Tag Archives: masculinity

My four mothers – no man’s land #5

Reflections on masculinity, mental health and trying to make a difference 

Family gathering at my grandfather’s funeral 1965. Was my jaunty pose a front and where were my male cousins?

My mum used to say she only ever wanted to be a mother (admitting in the same breath many could not afford to have a similar ambition). She believed parenting was an essential skill and a noble calling for the wider benefit of society. And who could argue with that?

She also said she felt her life’s work was to leave the world a better place than when she was born – so she didn’t limit her horizons to bringing up a family!

My mum’s maternal desires meant that I was one of four children – the youngest, and the only boy. I believe she would have gone on having children until a boy came along, so it’s just as well I appeared when I did (although I think my parents would have considered adoption if I’d been a fourth girl).

I know that in my early years I was spoilt. I was ‘the baby’ of the family (and feel I have remained so ever since) growing up with four mothers. At school, my friends would say how lucky I was to have three sisters at home to do the housework. I was lucky – I love them dearly – but it didn’t get me out of cleaning and tidying up; I had five family members making sure I did my fair share of the chores.

I’ll never know whether, if I’d spent my adolescent years at home with my sisters, my self-image as a boy and a man would now be different. I didn’t have the opportunity to find out as I went to a boy’s boarding school from 11 to 18 years, more about this in a later blog.

What I do know is that living for the first ten years of my life in a house filled with women – not just my mother and sisters, but all their school friends – gave me a pretty one-sided view of the ‘opposite’ sex. Or you could say it gave me an accurate view – of girls as people rather than objects of desire. Obviously I could never see what attracted boys to my sisters, but that’s probably the same for all siblings.

Not that my pre-boarding school life was entirely bereft of male company. My next-door neighbour – a friend until his untimely death aged 52 – was only slightly older than me and we did all the things pubescent boys do. We argued, bust up and made up on a regular basis, dabbled in girlie magazines, talked and watched football, went to see Mott the Hoople surprisingly often across the Mersey in Liverpool, made dens and climbed trees in the woods behind our house.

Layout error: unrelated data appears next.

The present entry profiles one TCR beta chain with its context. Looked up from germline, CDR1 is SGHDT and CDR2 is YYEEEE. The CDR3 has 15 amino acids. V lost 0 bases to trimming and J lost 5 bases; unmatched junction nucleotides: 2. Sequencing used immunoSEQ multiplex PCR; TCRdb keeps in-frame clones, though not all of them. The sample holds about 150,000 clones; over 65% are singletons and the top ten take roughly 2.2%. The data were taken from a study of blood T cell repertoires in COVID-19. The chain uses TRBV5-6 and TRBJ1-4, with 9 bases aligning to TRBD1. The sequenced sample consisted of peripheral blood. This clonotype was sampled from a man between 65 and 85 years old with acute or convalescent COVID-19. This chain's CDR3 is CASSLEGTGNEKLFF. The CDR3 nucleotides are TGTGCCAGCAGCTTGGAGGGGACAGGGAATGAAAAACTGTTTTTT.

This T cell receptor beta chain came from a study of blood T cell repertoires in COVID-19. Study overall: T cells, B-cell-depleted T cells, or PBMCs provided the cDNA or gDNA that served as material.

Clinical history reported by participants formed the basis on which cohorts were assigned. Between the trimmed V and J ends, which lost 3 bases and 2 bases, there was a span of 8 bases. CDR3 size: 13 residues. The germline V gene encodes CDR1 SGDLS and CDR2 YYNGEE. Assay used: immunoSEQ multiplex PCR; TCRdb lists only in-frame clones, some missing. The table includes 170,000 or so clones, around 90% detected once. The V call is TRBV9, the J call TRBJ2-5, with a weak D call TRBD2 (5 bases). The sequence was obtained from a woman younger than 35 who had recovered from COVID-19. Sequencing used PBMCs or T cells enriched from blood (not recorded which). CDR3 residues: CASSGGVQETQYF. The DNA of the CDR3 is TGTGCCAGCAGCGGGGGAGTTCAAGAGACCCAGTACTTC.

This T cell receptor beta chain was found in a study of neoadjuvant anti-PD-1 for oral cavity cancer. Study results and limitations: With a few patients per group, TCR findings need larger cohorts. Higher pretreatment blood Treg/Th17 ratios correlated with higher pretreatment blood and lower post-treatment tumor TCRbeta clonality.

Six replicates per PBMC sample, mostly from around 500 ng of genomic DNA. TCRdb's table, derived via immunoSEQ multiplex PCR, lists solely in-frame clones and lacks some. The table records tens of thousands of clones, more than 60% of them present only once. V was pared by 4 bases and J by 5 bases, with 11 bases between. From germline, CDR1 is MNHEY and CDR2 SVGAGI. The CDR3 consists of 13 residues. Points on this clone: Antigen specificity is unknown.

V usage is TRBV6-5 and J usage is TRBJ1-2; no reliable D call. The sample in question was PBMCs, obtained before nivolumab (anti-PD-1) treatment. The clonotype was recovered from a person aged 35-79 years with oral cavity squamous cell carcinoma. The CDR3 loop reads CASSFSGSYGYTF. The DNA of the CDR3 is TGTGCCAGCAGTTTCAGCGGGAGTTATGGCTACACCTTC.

Of course, parents would never allow unaccompanied trips to the woods these days (I only had one dirty old man expose himself to me) but maybe the fact we often had our two elder sisters with us made it OK. Both those sisters were described at the time as ‘tom boys’ and only recently I read someone’s observation that there was never an equivalent description, that wasn’t derogatory, for boys who liked to do the same sorts of things as girls.

I know I was quite a sensitive young man. Before going to boarding school, I went dinghy sailing with another sister’s boyfriend. I don’t know how or why, but I read a love poem he’d written (someone suggested it might have been referring to my sister but that would be just too romantic…).

50 years on I can just about remember the poem – so touched was I by its sweet simplicity and his use of words

I remember her face (I think)

and a summer evening

standing on the shore

watching the Mersey

turning in its sleep

and the seagulls crying

sliding down the sky

like kids on banisters

while we wrote

I love you

in the sweaty summer sand

with sticks

and skipped across rocks

and both held hands

to keep from falling

out of love

But we couldn’t

That sense of lost love must have struck a chord with me, even at that stage in my life, and yet if you’d asked me to describe love I would have been hard-pressed to do so (but maybe this would be the same for most boys of that age, if not for most girls as well).

I was surrounded by love – my ‘four mothers’ and a father whom I now realise has had a massive influence on my whole life – good more than bad (but more about that in a later blog). Maybe that’s why being ‘sent away’ to boarding school felt like rejection, even though it was done for what my parents considered to be all the right reasons and with my complete agreement.